What has driven the sharp repricing in yields?

Inflation is one of the main reasons central banks are unable to lower interest rates quicker. And here, some key drivers are still exerting upward pressure. First, geopolitical tensions such as those in the Middle East and Ukraine could increase inflation risks. Following an Israeli attack on a diplomatic building next to the Iranian embassy in Syria, oil prices climbed to a six-month high at US$92 a barrel for global benchmark Brent crude. Second, in the US, rents have been the key driver of high core inflation numbers, while parts of services inflation that reset prices once per year all came in higher than expected, too.

Additionally, economic growth has been resilient (more so in the US than other markets), supporting a longer period of tighter financial conditions. According to the International Monetary Fund, the US economy is expected to grow by 2.1% this year, twice as fast as the European economy, which is set to increase by 0.9%. Unemployment has also been steady at 3.8% in March for the US and about 6% in February for the European Union.2 Global manufacturing is also up. The JP Morgan Global Manufacturing purchasing managers’ index, which gauges operational conditions, rose to 50.6 in March from 50.3 the previous month. Furthermore, the three underlying sub-indices measuring new orders, output, and employment also expanded in March, providing further evidence of the momentum building in global manufacturing.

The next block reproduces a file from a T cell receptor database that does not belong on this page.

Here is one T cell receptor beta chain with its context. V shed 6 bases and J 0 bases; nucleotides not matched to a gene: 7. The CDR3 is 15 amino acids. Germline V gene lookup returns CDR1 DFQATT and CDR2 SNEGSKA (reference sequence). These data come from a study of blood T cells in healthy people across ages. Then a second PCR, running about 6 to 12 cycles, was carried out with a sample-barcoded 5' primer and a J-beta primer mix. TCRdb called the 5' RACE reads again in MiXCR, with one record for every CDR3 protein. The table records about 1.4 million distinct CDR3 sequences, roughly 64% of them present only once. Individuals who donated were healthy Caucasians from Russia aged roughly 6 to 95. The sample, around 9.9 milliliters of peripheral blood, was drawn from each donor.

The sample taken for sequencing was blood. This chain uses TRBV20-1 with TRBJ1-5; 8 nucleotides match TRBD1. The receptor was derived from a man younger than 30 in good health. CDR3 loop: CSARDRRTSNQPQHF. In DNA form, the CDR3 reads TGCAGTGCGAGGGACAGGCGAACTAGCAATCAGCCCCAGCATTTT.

The changing role of cash

Of course, interest rate trends may not play out as expected, once again wrongfooting investors. Take the period between March 2022 and July 2023. In January 2022, markets estimated between three and four quarter percentage-point interest rate increases for the year.3 By the end of July 2023, the Fed had increased interest rates 11 times in one of the fastest rate hikes in decades (see the chart below). The year was marked by cash outperforming most other asset classes.

Central bank policy rates over the last few decades

Central bank policy rates over the last few decades

Source: Fidelity International, Bloomberg, data as of April 23, 2024.

Market dynamics are more difficult to predict and can quickly turn against market expectations. In this environment, the role of MMFs in an investment portfolio goes beyond its traditional purpose of providing liquidity and capital preservation. They can provide the necessary portfolio ballast when volatility catches investors off guard.

In the previous era of ultralow interest rates, there was a high opportunity cost for that protection. But this has changed - the ‘higher for longer’ setting delivers an attractive premium for investors holding cash. The yields on cash assets are still on a par with, if not higher than, some parts of the fixed-income universe with relatively higher risk. Therefore, MMFs should continue to play a leading role in the portfolio.

1Total Assets/Liabilities reported by MMFs in the euro area (stocks), Euro area (changing composition), Quarterly”, ECB, Feb. 16, 2024.
2 Data provided by the US Bureau of Labor Statistics, the Office for National Statistics in the UK, and Eurostat, the statistical office of the European Union.
3 Indradip Ghosh and Prerana Bhat, “Fed to raise rates three times this year to tame unruly inflation: Reuters poll”, Reuters, Jan. 20, 2022.